Mary Callahan, together with her husband Roy, are the directors of Hands UP Outreach in Rankin County, Mississippi. Their ministry is primarily focused on the prisons in that area, and they provide many resources, including Bible studies, GED tutoring, literacy, and ESL programs. Mary encouraged us to open our eyes to the opportunities around us.
More information about Roy and Mary’s ministry can be found at https://missionaries.namb.net/full/roy-callahan.
Today, we were honored to have Michelle Beadle, a Messianic Jew based in New Orleans, walk us through the Passover meal (seder). Most of us know about communion, the first Lord’s Supper, and that Jesus was crucified and rose again during the Passover festival; however, the number of ways that this meal points to Him is much larger than many people realize.
(NOTE: This recording has some periods of silence (and searching) removed, and skips the offering we gave after her description of CJF Ministries.)
This morning, we entertained a guest from the first century, who witnessed Jesus’ earthly ministry from the inside. His testimony not only confirms Jesus’ claims as to who He is, but that His charge to His disciples then extends to us as well.
Two ladies in the church at Philippi had a falling out; Paul encouraged the church to take an active role in restoring their relationship, so that they could once again work together for the gospel. We, too, should not let disagreements get in the way of our service, and we should be willing to help others restore their relationships when they need assistance.
Paul switches from running images to military ones, as he encourages the church at Philippi to stand firm, just as a Roman guard would when he was acting under orders. Realizing that this world will be hostile to our efforts, we must be sure that we are committed to living for Christ in this world, while looking forward with an expectant hope that something greater is coming.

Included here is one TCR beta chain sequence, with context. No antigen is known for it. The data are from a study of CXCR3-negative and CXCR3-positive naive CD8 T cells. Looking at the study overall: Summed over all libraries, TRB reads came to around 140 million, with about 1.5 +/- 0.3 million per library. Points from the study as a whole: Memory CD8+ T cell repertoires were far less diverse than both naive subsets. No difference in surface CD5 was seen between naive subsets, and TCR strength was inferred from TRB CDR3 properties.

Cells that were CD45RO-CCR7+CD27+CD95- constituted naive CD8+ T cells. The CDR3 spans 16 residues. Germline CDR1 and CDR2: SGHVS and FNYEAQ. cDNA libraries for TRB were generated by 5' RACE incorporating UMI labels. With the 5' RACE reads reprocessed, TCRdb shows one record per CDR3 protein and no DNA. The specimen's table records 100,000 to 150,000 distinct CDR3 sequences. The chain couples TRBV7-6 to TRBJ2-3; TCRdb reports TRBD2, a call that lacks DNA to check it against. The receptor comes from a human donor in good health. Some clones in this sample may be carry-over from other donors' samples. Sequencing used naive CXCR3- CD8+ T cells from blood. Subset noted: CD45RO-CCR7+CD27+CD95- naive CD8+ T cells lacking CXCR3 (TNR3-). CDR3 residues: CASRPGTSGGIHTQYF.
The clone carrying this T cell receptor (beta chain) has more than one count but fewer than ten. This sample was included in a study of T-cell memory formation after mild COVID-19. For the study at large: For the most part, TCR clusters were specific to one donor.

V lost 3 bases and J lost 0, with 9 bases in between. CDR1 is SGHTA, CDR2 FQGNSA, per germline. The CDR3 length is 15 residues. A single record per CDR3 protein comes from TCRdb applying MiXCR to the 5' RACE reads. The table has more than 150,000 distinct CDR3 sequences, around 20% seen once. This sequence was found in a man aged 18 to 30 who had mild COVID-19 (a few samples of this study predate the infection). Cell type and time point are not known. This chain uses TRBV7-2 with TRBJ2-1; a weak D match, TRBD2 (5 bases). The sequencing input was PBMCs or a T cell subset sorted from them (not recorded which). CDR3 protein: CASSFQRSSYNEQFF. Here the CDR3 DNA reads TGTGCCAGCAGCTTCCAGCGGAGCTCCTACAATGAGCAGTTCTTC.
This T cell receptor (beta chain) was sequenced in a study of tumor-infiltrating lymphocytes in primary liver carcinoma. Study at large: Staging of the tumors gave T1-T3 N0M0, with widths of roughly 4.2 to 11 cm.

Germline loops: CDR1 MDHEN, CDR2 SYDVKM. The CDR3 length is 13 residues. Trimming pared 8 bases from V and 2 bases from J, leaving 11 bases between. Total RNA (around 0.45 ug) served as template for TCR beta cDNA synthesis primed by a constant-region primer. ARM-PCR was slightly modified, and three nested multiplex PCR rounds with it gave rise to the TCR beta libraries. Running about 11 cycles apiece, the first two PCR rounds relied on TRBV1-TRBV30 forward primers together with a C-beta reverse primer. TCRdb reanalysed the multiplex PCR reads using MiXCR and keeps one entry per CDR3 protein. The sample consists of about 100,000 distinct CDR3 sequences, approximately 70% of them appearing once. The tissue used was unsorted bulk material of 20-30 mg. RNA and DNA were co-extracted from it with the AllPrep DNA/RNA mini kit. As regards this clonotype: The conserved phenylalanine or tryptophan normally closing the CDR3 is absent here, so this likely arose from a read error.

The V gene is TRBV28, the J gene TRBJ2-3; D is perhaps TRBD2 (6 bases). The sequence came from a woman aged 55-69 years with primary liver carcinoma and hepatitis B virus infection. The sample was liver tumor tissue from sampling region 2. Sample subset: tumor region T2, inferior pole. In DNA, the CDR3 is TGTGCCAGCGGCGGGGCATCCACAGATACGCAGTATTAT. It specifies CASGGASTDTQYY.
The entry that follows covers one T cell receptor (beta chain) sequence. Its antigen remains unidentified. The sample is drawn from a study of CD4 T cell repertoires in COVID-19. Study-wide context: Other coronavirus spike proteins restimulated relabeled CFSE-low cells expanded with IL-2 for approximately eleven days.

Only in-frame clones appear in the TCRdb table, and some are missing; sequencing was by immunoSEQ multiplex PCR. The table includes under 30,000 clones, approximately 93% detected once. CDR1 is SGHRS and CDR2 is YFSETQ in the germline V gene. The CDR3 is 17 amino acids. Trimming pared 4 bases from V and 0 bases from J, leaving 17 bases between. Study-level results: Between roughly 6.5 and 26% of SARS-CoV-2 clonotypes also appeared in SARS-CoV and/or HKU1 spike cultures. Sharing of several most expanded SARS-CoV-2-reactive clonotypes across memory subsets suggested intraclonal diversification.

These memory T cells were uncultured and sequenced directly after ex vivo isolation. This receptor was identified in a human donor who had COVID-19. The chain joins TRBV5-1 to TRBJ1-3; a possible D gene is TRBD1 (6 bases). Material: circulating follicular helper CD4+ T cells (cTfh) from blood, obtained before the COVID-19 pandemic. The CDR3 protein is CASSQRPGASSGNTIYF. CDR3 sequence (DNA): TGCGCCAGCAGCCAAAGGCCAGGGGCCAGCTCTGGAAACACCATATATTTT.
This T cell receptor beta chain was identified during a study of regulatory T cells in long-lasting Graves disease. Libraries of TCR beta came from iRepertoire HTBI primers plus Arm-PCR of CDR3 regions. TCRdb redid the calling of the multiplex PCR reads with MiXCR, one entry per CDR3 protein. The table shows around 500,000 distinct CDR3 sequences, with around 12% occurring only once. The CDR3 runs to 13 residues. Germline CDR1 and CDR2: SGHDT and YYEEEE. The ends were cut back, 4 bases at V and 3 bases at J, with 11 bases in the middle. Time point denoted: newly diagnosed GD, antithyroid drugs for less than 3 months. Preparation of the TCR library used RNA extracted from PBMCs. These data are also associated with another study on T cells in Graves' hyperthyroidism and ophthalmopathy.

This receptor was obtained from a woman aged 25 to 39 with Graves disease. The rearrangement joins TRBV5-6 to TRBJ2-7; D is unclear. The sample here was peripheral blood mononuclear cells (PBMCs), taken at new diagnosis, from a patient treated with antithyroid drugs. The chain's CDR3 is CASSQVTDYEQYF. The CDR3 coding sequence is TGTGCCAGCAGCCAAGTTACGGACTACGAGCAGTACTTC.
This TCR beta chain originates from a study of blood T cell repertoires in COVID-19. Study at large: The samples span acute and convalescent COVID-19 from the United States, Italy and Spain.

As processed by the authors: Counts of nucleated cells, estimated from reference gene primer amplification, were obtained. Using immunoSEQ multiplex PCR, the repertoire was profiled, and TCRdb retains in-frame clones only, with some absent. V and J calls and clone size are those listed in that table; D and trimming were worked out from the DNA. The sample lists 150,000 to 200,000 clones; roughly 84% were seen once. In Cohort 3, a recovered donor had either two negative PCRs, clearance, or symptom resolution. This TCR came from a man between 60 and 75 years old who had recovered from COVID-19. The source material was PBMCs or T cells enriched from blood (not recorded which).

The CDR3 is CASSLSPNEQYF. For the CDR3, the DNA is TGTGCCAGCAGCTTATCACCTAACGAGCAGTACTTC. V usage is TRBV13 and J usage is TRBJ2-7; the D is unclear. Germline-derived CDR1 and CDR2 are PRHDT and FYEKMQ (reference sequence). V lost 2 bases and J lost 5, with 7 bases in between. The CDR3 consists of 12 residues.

Paul uses the image of a runner to describe how he strives for continuing his Christian journey, and he encourages the church at Philippi to imitate him in this. We, too, should strive to run our race through its completion, both for our own good and the good of those who are racing after us.
Perspective is the way we view things; it comes from our particular vantage point. Paul shared his perspective, which is one that churches should have. For everything we have that we think is good, we should be willing to give it up to gain the only thing worth having or doing - knowing Christ.
As Paul shifts from his focus on unity, he warns the church at Philippi to be wary of people who would add anything as a condition of salvation. If Jesus’ work is sufficient, it needs nothing added; and, if it needs something added, it is not sufficient. Legalism is a trap that can rob us of our joy, and even our ability to worship in spirit and truth.
Paul takes what seems to be a break from his discussions of unity and strength; what he is really doing, though, is highlighting the faithful service of Timothy and Epaphroditus. May God raise up men and women of faith of who the same thing can be said, and may those people be you and I.
Paul continues his thought from earlier in this chapter, as he encourages the Philippian church to be a shining star in the world. We, too, should follow his exhortation to actively live out our faith in a positive manner, contrary to the abundant negativity in the world, and to be known for our joy even in the face of trials.